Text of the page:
As we roll over into 2019, many of us are wondering how the last 12 months will be remembered by historians. Perhaps it’ll be the Brexit squabbling, or the continuing fallout from the 2017 #MeToo campaign?
But that’s not to say important milestones haven’t been achieved for human rights. London Mayor Sadiq Khan announced a £13 million cash injection to increase safety in the capital, Scotland helped prevent period poverty by providing free sanitary products to students, and the government promised to end rough sleeping entirely in the country by 2027.
As we look forward to 2019, Brexit remains a high priority and continues to leave some of our fundamental rights in purgatory as a deal with the EU hangs in the balance. These are the eight key developments in human rights reforms we’re keen to see come into fruition in 2019.
Securing a Fair Brexit
Theresa May is trying to secure a deal. Image Credit: EU2017EE / Flickr
Without a government vote on whether to pass the proposed Brexit Withdrawal Agreement, we’re left speculating about what Brexit could mean for our human rights. However, workers’ rights will certainly be affected, including the rights of UK citizens living inside the EU and the rights of EU citizens living in the UK. Our rights to live, work and study in the EU will also be compromised.
Our rights to live, work, and study in the EU will also be compromised.
When Brexit happens, people living in the UK will no longer be protected by the EU Charter of Fundamental Rights, which could affect the right to asylum, rights to dignity and protection of personal data among other things. The areas where the charter provides rights not covered by the Human Rights Act are where our rights will be most at risk. For more information on the EU Charter and what Brexit will mean for human rights, check out this explainer.
Revising the Gender Recognition Act
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The Gender Recognition Act was a landmark victory for trans people when it was developed in 2004, however, it is now desperately out of date and in need of reform. The Act currently requires trans people to go through a laborious process to ‘prove’ their gender identity, which can be upsetting and take a toll on mental health.
A recent government 16-week-long consultation on the Act closed in October. Thousands of non-binary and trans people were consulted during the process. They are pushing for 16 and 17-year-olds to be given the right to define their own gender, and for non-binary people to be recognised. The reformers also call for trans people not to require physical reassignment surgery in order to be legally recognised as the gender to which they identify.
Relaxing Work Rules for Asylum Seekers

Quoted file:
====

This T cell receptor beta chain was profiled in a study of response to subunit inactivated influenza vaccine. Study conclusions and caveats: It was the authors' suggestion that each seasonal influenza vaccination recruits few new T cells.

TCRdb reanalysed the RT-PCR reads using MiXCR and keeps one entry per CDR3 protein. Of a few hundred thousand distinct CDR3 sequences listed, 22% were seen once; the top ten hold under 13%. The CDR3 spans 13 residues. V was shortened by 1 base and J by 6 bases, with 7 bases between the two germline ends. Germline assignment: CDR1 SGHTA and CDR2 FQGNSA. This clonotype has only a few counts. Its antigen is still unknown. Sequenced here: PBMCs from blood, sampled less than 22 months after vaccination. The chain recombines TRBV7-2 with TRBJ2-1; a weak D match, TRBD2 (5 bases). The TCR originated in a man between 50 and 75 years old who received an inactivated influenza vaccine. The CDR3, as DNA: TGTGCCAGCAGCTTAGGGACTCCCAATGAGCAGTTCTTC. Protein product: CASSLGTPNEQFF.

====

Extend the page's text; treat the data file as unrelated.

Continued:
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At present, asylum seekers aren’t granted the right to work in the UK until twelve months have passed, and even then claimants can only apply for a list of jobs on the shortage occupation list.
However, that could be changing in 2019, as campaign group Lift The Ban revealed that allowing asylum seekers to work could inject the UK government with an additional £42.4 million per year. Tory MP Caroline Spelman has since been urging the government to take action and allow asylum seekers the right to work, following a chaired debate on the topic.
Further Regulation of Data Sharing on the Internet
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This year has been marked by a number of public sector gaffes regarding privacy and trust, particularly in relation to the internet. Facebook security flaws led to up to 50 million accounts being hacked, and the company was revealed to have considered profiteering from user data. It was the biggest story of the year in terms of data misuse, but also only the tip of the iceberg.
2018’s constant spilling of data left many wary of the giant internet platforms.
The gay dating app Grindr also came under fire when it was revealed that they shared confidential user data with external companies. We all have a right to a private and family life, and 2018’s constant spilling of data has left many consumers wary of the giant internet platforms, fearing further breaches of privacy.
Futurists are suggesting that online platforms will need to become trustworthy to gain loyal users. Professor James Hughes, Executive Director of the Institute for Ethics and Emerging Technologies at the University of Massachusetts, suggested to RightsInfo that an internet of the future should be democratised in order to protect users’ basic human rights.